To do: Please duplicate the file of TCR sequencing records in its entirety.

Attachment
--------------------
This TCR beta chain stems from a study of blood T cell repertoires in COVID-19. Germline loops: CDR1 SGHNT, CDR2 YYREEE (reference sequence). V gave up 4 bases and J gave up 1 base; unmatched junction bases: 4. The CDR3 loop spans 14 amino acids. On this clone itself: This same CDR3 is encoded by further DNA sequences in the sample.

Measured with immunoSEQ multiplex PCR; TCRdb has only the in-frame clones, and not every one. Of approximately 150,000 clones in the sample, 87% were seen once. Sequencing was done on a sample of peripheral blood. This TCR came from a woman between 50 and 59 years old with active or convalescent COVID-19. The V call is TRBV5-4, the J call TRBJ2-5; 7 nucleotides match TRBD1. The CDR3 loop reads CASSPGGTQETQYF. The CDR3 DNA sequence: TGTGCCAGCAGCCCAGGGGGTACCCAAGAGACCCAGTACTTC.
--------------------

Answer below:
This TCR beta chain stems from a study of blood T cell repertoires in COVID-19. Germline loops: CDR1 SGHNT, CDR2 YYREEE (reference sequence). V gave up 4 bases and J gave up 1 base; unmatched junction bases: 4. The CDR3 loop spans 14 amino acids. On this clone itself: This same CDR3 is encoded by further DNA sequences in the sample.

Measured with immunoSEQ multiplex PCR; TCRdb has only the in-frame clones, and not every one. Of approximately 150,000 clones in the sample, 87% were seen once. Sequencing was done on a sample of peripheral blood. This TCR came from a woman between 50 and 59 years old with active or convalescent COVID-19. The V call is TRBV5-4, the J call TRBJ2-5; 7 nucleotides match TRBD1. The CDR3 loop reads CASSPGGTQETQYF. The CDR3 DNA sequence: TGTGCCAGCAGCCCAGGGGGTACCCAAGAGACCCAGTACTTC.